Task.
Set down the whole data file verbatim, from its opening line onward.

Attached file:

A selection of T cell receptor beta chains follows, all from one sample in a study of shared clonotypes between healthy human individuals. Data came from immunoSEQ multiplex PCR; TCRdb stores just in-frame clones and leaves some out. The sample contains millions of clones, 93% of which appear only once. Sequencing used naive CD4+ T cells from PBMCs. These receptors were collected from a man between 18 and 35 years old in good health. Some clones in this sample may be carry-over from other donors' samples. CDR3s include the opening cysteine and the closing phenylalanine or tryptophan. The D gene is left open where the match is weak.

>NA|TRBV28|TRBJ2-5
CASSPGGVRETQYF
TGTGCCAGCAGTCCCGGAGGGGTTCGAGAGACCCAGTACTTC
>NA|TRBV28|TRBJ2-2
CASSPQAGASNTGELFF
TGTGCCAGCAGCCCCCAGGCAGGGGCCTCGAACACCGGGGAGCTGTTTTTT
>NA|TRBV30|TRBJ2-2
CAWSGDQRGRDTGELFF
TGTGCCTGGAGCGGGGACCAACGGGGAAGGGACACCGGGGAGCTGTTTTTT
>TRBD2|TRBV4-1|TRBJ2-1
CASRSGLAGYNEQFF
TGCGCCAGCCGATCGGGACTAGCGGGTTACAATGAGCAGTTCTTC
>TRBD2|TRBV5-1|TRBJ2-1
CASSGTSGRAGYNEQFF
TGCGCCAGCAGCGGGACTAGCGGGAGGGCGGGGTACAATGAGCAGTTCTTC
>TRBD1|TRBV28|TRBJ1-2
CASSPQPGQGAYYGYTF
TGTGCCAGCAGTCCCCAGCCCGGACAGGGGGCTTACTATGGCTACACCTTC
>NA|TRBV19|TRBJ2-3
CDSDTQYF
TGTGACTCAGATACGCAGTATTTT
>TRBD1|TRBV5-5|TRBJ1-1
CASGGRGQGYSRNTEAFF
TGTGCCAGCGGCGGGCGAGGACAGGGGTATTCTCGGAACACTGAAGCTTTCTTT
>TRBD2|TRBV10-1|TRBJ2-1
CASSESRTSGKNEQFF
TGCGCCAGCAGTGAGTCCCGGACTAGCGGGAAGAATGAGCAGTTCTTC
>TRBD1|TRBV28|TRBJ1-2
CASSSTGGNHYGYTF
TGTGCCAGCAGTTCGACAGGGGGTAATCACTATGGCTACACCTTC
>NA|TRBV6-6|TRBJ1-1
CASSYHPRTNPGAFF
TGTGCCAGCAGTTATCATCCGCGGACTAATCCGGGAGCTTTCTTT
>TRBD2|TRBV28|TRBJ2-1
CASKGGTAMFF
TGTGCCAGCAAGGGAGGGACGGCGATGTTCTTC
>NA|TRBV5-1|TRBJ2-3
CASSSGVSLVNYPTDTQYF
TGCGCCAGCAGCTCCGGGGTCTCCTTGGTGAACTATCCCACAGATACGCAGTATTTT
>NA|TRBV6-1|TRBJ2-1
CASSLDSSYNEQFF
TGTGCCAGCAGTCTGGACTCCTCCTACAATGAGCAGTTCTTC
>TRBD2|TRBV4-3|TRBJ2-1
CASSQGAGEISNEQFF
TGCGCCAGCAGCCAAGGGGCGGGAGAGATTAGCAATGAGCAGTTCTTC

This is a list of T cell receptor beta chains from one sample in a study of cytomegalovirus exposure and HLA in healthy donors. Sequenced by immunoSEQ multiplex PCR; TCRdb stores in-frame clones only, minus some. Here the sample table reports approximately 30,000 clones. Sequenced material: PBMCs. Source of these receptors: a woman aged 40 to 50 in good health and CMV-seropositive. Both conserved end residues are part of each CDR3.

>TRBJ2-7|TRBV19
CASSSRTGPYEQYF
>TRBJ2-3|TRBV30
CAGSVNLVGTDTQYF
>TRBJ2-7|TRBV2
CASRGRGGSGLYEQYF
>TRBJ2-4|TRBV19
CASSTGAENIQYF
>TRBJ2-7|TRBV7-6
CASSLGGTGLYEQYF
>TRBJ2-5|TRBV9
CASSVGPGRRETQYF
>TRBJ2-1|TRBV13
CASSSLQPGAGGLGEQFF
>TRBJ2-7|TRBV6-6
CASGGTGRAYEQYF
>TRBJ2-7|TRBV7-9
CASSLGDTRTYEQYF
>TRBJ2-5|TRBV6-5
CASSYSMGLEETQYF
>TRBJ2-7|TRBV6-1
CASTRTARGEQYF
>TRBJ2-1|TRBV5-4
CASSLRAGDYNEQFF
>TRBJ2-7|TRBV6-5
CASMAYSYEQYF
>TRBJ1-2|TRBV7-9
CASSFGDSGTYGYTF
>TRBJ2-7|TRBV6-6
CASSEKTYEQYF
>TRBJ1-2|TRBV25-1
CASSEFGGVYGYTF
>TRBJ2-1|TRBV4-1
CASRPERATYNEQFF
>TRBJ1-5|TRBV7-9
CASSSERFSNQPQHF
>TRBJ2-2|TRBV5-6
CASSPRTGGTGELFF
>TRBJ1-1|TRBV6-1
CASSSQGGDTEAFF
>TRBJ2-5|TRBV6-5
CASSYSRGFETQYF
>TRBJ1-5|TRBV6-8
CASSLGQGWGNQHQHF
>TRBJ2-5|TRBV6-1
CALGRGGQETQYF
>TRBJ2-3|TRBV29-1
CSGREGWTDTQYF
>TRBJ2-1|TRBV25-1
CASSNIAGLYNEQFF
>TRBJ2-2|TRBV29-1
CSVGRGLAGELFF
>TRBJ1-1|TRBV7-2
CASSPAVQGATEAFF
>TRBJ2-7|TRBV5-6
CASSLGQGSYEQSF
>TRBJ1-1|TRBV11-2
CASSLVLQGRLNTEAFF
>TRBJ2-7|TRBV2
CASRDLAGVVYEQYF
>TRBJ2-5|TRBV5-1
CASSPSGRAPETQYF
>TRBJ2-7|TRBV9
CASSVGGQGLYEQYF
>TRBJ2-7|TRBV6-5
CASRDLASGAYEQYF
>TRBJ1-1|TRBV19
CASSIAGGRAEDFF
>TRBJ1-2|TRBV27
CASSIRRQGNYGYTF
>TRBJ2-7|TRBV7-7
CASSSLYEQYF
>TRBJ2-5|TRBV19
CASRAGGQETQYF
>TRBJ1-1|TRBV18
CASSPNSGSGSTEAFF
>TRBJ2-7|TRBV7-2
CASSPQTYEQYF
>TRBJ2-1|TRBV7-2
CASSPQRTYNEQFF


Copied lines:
A selection of T cell receptor beta chains follows, all from one sample in a study of shared clonotypes between healthy human individuals. Data came from immunoSEQ multiplex PCR; TCRdb stores just in-frame clones and leaves some out. The sample contains millions of clones, 93% of which appear only once. Sequencing used naive CD4+ T cells from PBMCs. These receptors were collected from a man between 18 and 35 years old in good health. Some clones in this sample may be carry-over from other donors' samples. CDR3s include the opening cysteine and the closing phenylalanine or tryptophan. The D gene is left open where the match is weak.

>NA|TRBV28|TRBJ2-5
CASSPGGVRETQYF
TGTGCCAGCAGTCCCGGAGGGGTTCGAGAGACCCAGTACTTC
>NA|TRBV28|TRBJ2-2
CASSPQAGASNTGELFF
TGTGCCAGCAGCCCCCAGGCAGGGGCCTCGAACACCGGGGAGCTGTTTTTT
>NA|TRBV30|TRBJ2-2
CAWSGDQRGRDTGELFF
TGTGCCTGGAGCGGGGACCAACGGGGAAGGGACACCGGGGAGCTGTTTTTT
>TRBD2|TRBV4-1|TRBJ2-1
CASRSGLAGYNEQFF
TGCGCCAGCCGATCGGGACTAGCGGGTTACAATGAGCAGTTCTTC
>TRBD2|TRBV5-1|TRBJ2-1
CASSGTSGRAGYNEQFF
TGCGCCAGCAGCGGGACTAGCGGGAGGGCGGGGTACAATGAGCAGTTCTTC
>TRBD1|TRBV28|TRBJ1-2
CASSPQPGQGAYYGYTF
TGTGCCAGCAGTCCCCAGCCCGGACAGGGGGCTTACTATGGCTACACCTTC
>NA|TRBV19|TRBJ2-3
CDSDTQYF
TGTGACTCAGATACGCAGTATTTT
>TRBD1|TRBV5-5|TRBJ1-1
CASGGRGQGYSRNTEAFF
TGTGCCAGCGGCGGGCGAGGACAGGGGTATTCTCGGAACACTGAAGCTTTCTTT
>TRBD2|TRBV10-1|TRBJ2-1
CASSESRTSGKNEQFF
TGCGCCAGCAGTGAGTCCCGGACTAGCGGGAAGAATGAGCAGTTCTTC
>TRBD1|TRBV28|TRBJ1-2
CASSSTGGNHYGYTF
TGTGCCAGCAGTTCGACAGGGGGTAATCACTATGGCTACACCTTC
>NA|TRBV6-6|TRBJ1-1
CASSYHPRTNPGAFF
TGTGCCAGCAGTTATCATCCGCGGACTAATCCGGGAGCTTTCTTT
>TRBD2|TRBV28|TRBJ2-1
CASKGGTAMFF
TGTGCCAGCAAGGGAGGGACGGCGATGTTCTTC
>NA|TRBV5-1|TRBJ2-3
CASSSGVSLVNYPTDTQYF
TGCGCCAGCAGCTCCGGGGTCTCCTTGGTGAACTATCCCACAGATACGCAGTATTTT
>NA|TRBV6-1|TRBJ2-1
CASSLDSSYNEQFF
TGTGCCAGCAGTCTGGACTCCTCCTACAATGAGCAGTTCTTC
>TRBD2|TRBV4-3|TRBJ2-1
CASSQGAGEISNEQFF
TGCGCCAGCAGCCAAGGGGCGGGAGAGATTAGCAATGAGCAGTTCTTC

This is a list of T cell receptor beta chains from one sample in a study of cytomegalovirus exposure and HLA in healthy donors. Sequenced by immunoSEQ multiplex PCR; TCRdb stores in-frame clones only, minus some. Here the sample table reports approximately 30,000 clones. Sequenced material: PBMCs. Source of these receptors: a woman aged 40 to 50 in good health and CMV-seropositive. Both conserved end residues are part of each CDR3.

>TRBJ2-7|TRBV19
CASSSRTGPYEQYF
>TRBJ2-3|TRBV30
CAGSVNLVGTDTQYF
>TRBJ2-7|TRBV2
CASRGRGGSGLYEQYF
>TRBJ2-4|TRBV19
CASSTGAENIQYF
>TRBJ2-7|TRBV7-6
CASSLGGTGLYEQYF
>TRBJ2-5|TRBV9
CASSVGPGRRETQYF
>TRBJ2-1|TRBV13
CASSSLQPGAGGLGEQFF
>TRBJ2-7|TRBV6-6
CASGGTGRAYEQYF
>TRBJ2-7|TRBV7-9
CASSLGDTRTYEQYF
>TRBJ2-5|TRBV6-5
CASSYSMGLEETQYF
>TRBJ2-7|TRBV6-1
CASTRTARGEQYF
>TRBJ2-1|TRBV5-4
CASSLRAGDYNEQFF
>TRBJ2-7|TRBV6-5
CASMAYSYEQYF
>TRBJ1-2|TRBV7-9
CASSFGDSGTYGYTF
>TRBJ2-7|TRBV6-6
CASSEKTYEQYF
>TRBJ1-2|TRBV25-1
CASSEFGGVYGYTF
>TRBJ2-1|TRBV4-1
CASRPERATYNEQFF
>TRBJ1-5|TRBV7-9
CASSSERFSNQPQHF
>TRBJ2-2|TRBV5-6
CASSPRTGGTGELFF
>TRBJ1-1|TRBV6-1
CASSSQGGDTEAFF
>TRBJ2-5|TRBV6-5
CASSYSRGFETQYF
>TRBJ1-5|TRBV6-8
CASSLGQGWGNQHQHF
>TRBJ2-5|TRBV6-1
CALGRGGQETQYF
>TRBJ2-3|TRBV29-1
CSGREGWTDTQYF
>TRBJ2-1|TRBV25-1
CASSNIAGLYNEQFF
>TRBJ2-2|TRBV29-1
CSVGRGLAGELFF
>TRBJ1-1|TRBV7-2
CASSPAVQGATEAFF
>TRBJ2-7|TRBV5-6
CASSLGQGSYEQSF
>TRBJ1-1|TRBV11-2
CASSLVLQGRLNTEAFF
>TRBJ2-7|TRBV2
CASRDLAGVVYEQYF
>TRBJ2-5|TRBV5-1
CASSPSGRAPETQYF
>TRBJ2-7|TRBV9
CASSVGGQGLYEQYF
>TRBJ2-7|TRBV6-5
CASRDLASGAYEQYF
>TRBJ1-1|TRBV19
CASSIAGGRAEDFF
>TRBJ1-2|TRBV27
CASSIRRQGNYGYTF
>TRBJ2-7|TRBV7-7
CASSSLYEQYF
>TRBJ2-5|TRBV19
CASRAGGQETQYF
>TRBJ1-1|TRBV18
CASSPNSGSGSTEAFF
>TRBJ2-7|TRBV7-2
CASSPQTYEQYF
>TRBJ2-1|TRBV7-2
CASSPQRTYNEQFF